COS 51-3: Population differentiation in phenotypic and genetic traits of an invader: The recent high elevation expansion of Bromus tectorum
Rebecca Hufft Kao, Cynthia S. Brown, and Ruth A. Hufbauer. Colorado State University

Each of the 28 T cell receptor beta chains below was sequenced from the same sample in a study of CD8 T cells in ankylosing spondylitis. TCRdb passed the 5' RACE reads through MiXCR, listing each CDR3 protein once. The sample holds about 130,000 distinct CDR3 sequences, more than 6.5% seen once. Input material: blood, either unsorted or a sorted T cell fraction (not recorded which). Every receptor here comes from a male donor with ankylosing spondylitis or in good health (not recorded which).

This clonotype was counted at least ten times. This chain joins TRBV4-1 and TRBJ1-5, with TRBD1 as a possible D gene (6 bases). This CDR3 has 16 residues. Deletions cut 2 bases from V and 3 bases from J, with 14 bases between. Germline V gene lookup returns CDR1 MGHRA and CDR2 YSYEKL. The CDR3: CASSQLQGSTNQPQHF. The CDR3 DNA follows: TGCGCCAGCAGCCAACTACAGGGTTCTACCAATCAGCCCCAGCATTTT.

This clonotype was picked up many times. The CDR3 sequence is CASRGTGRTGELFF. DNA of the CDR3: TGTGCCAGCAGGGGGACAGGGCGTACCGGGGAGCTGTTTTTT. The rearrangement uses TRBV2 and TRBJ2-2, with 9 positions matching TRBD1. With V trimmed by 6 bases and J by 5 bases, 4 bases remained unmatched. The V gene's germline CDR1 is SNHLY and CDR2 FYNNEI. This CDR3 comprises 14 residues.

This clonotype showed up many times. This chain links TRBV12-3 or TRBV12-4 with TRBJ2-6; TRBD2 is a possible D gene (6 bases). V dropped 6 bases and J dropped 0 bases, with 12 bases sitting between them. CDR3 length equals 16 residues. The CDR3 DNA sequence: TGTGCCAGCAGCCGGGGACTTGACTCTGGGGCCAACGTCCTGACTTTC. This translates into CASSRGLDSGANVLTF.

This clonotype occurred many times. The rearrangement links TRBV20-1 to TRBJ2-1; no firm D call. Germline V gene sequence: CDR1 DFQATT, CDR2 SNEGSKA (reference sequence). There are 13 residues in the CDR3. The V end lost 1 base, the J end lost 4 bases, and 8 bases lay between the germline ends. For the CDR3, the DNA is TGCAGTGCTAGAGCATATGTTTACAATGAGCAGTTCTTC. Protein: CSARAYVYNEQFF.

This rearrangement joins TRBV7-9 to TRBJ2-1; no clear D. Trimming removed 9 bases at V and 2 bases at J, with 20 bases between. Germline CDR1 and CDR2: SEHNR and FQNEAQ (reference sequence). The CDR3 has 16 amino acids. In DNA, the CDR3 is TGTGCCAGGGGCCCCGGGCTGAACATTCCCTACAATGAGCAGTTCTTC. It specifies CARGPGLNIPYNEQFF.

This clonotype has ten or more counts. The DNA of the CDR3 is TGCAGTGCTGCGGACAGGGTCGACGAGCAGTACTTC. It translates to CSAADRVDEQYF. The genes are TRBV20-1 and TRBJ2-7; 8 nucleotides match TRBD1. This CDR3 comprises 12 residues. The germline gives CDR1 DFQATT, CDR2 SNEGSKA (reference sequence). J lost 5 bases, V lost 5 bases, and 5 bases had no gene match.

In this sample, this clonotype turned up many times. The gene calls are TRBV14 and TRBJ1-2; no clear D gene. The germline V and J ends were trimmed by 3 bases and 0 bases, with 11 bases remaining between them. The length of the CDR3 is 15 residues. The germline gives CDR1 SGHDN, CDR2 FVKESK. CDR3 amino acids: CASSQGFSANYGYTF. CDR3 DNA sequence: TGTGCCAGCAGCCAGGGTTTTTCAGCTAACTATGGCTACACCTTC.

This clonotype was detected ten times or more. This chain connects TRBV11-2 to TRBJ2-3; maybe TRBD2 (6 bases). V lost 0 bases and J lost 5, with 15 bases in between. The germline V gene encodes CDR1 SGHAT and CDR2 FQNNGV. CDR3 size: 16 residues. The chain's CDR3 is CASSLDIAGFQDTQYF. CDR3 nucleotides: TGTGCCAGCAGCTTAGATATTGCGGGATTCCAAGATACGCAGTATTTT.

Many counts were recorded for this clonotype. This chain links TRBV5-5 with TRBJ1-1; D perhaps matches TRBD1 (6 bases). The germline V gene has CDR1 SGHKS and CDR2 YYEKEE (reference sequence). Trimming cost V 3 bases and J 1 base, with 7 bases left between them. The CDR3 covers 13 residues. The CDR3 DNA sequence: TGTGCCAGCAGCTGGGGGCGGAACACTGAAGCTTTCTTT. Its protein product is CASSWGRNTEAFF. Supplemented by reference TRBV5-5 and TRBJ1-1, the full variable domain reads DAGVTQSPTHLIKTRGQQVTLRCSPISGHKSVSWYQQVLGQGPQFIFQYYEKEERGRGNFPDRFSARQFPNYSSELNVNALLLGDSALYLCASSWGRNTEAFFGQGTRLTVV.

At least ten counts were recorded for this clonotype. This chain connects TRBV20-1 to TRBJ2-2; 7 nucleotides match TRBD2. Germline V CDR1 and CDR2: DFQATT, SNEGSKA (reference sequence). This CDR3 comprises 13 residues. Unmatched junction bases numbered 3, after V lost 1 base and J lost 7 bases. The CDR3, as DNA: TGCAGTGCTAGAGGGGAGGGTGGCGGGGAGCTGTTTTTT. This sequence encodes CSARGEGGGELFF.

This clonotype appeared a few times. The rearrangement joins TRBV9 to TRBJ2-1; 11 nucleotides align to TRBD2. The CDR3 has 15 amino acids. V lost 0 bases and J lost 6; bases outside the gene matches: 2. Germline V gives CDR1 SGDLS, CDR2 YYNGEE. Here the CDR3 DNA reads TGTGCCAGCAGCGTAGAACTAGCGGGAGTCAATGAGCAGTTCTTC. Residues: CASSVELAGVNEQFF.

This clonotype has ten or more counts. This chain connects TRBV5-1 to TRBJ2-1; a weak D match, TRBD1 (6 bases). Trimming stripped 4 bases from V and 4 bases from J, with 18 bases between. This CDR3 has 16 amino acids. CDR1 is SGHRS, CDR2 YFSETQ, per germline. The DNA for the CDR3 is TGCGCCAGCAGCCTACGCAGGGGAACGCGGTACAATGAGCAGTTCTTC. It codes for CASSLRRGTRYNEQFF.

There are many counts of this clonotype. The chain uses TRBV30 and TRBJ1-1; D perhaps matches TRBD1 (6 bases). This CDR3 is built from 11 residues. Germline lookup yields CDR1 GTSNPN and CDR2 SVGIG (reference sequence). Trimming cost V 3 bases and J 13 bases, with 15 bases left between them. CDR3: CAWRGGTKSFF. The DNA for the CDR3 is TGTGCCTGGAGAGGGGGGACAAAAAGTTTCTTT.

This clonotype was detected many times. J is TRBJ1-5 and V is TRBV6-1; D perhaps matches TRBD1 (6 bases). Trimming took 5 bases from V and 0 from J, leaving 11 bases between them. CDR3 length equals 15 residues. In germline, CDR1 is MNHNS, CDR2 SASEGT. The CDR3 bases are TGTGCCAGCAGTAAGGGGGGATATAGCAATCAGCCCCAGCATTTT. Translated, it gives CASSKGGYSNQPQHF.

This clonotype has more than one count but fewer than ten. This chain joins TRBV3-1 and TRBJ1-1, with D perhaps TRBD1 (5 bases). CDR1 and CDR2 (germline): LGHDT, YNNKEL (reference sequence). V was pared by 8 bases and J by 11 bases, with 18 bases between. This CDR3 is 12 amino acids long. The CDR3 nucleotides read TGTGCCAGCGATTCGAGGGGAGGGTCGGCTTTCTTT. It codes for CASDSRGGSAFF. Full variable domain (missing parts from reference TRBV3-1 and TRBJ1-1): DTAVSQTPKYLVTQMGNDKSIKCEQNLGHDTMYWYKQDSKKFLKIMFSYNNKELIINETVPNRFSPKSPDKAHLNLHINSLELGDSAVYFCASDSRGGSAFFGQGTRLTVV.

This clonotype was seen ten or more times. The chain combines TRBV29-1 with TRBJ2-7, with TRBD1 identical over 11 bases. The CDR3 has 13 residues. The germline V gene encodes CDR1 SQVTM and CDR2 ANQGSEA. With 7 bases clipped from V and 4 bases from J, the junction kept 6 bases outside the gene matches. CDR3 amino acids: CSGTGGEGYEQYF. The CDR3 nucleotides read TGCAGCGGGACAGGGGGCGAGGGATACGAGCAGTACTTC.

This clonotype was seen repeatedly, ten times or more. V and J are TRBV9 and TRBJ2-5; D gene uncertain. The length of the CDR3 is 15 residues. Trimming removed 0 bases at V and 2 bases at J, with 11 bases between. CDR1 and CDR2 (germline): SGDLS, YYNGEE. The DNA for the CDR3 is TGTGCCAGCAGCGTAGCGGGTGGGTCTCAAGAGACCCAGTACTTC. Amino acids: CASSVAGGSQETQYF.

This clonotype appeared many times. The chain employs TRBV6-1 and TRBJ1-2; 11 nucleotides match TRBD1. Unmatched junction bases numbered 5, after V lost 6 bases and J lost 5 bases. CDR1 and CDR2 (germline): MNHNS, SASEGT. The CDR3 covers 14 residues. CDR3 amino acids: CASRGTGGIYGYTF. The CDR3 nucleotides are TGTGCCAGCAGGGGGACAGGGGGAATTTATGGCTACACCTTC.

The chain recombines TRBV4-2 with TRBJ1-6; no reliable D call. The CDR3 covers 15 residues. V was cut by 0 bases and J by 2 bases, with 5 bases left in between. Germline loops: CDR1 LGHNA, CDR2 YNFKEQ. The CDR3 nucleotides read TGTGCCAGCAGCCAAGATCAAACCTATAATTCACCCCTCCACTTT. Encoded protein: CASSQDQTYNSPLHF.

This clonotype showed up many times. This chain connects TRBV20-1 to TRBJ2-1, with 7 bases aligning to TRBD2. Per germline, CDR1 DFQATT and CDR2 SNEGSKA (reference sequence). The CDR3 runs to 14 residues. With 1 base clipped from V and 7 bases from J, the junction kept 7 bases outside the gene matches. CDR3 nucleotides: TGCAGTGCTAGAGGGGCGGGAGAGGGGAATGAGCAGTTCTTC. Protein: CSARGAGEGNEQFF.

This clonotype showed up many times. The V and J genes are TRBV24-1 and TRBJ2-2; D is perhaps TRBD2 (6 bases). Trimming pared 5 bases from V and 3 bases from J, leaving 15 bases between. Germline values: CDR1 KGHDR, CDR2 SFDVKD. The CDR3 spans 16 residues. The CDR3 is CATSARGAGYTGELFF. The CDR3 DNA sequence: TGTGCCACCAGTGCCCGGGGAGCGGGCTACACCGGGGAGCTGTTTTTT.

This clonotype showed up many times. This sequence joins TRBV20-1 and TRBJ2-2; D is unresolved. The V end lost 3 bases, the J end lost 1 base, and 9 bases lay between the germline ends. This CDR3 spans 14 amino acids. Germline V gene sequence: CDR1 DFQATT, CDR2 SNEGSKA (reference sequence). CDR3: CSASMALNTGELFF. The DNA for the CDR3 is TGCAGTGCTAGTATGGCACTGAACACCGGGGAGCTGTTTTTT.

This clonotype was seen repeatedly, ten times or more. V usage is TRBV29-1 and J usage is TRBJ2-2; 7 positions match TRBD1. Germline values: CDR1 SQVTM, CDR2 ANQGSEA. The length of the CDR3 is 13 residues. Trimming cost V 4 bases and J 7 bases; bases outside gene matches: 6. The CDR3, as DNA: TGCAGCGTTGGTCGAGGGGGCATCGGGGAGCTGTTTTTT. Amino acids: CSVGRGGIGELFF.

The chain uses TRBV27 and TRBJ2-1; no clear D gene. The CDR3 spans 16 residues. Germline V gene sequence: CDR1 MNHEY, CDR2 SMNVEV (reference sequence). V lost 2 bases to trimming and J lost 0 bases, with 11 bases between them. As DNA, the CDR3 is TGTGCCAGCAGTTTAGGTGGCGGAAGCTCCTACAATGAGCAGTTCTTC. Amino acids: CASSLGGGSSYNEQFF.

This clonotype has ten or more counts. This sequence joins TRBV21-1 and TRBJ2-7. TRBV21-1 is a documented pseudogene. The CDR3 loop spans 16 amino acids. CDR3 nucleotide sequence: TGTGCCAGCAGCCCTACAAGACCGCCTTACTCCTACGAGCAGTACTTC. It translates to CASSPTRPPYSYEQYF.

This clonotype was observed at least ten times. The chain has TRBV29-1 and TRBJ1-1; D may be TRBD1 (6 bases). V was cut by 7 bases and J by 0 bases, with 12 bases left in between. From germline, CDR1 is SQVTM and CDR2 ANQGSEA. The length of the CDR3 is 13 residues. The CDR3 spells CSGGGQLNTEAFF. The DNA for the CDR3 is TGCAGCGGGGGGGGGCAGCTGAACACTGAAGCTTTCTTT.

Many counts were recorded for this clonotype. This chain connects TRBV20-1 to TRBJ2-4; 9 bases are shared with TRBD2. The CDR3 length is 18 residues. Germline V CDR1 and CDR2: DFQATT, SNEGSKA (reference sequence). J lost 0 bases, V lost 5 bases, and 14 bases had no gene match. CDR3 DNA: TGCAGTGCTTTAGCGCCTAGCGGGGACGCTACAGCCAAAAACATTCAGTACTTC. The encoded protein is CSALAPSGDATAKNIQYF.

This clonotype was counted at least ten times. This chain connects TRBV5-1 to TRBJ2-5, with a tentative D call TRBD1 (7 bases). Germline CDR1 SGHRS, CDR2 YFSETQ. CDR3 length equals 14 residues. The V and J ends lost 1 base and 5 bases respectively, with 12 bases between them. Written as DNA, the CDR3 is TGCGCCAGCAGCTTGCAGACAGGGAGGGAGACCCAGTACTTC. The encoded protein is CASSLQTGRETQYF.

Local adaptation can be an important mechanism of spread into new environments. We evaluated the adaptive and neutral evolutionary changes associated with the recent expansion of Bromus tectorum (cheatgrass) into high elevation habitat in its introduced range. It is not known if this range expansion is due to environmental change, genetic change, morphological or physiological change (plasticity), or if B. tectorum is a generalist that can tolerate a broad range of environmental conditions and is opportunistically expanding its range. Using microsatellites, we genotyped individuals from low and high elevation populations in the Rocky Mountains. We found no indication of genetic differentiation at these loci between high and low elevation sites, but we did find a significant amount of variation within and among sites. A common garden revealed differences in size and growth between plants from low and high elevation sites. The difference in performance traits but not neutral genetic traits suggests B. tectorum is responding to different selective regimes at high and low elevations. This is the first step in a series of experiments addressing the roles of local adaptation, phenotypic plasticity, and environmental changes (e.g., in nitrogen, temperature, and precipitation) in this recent range expansion.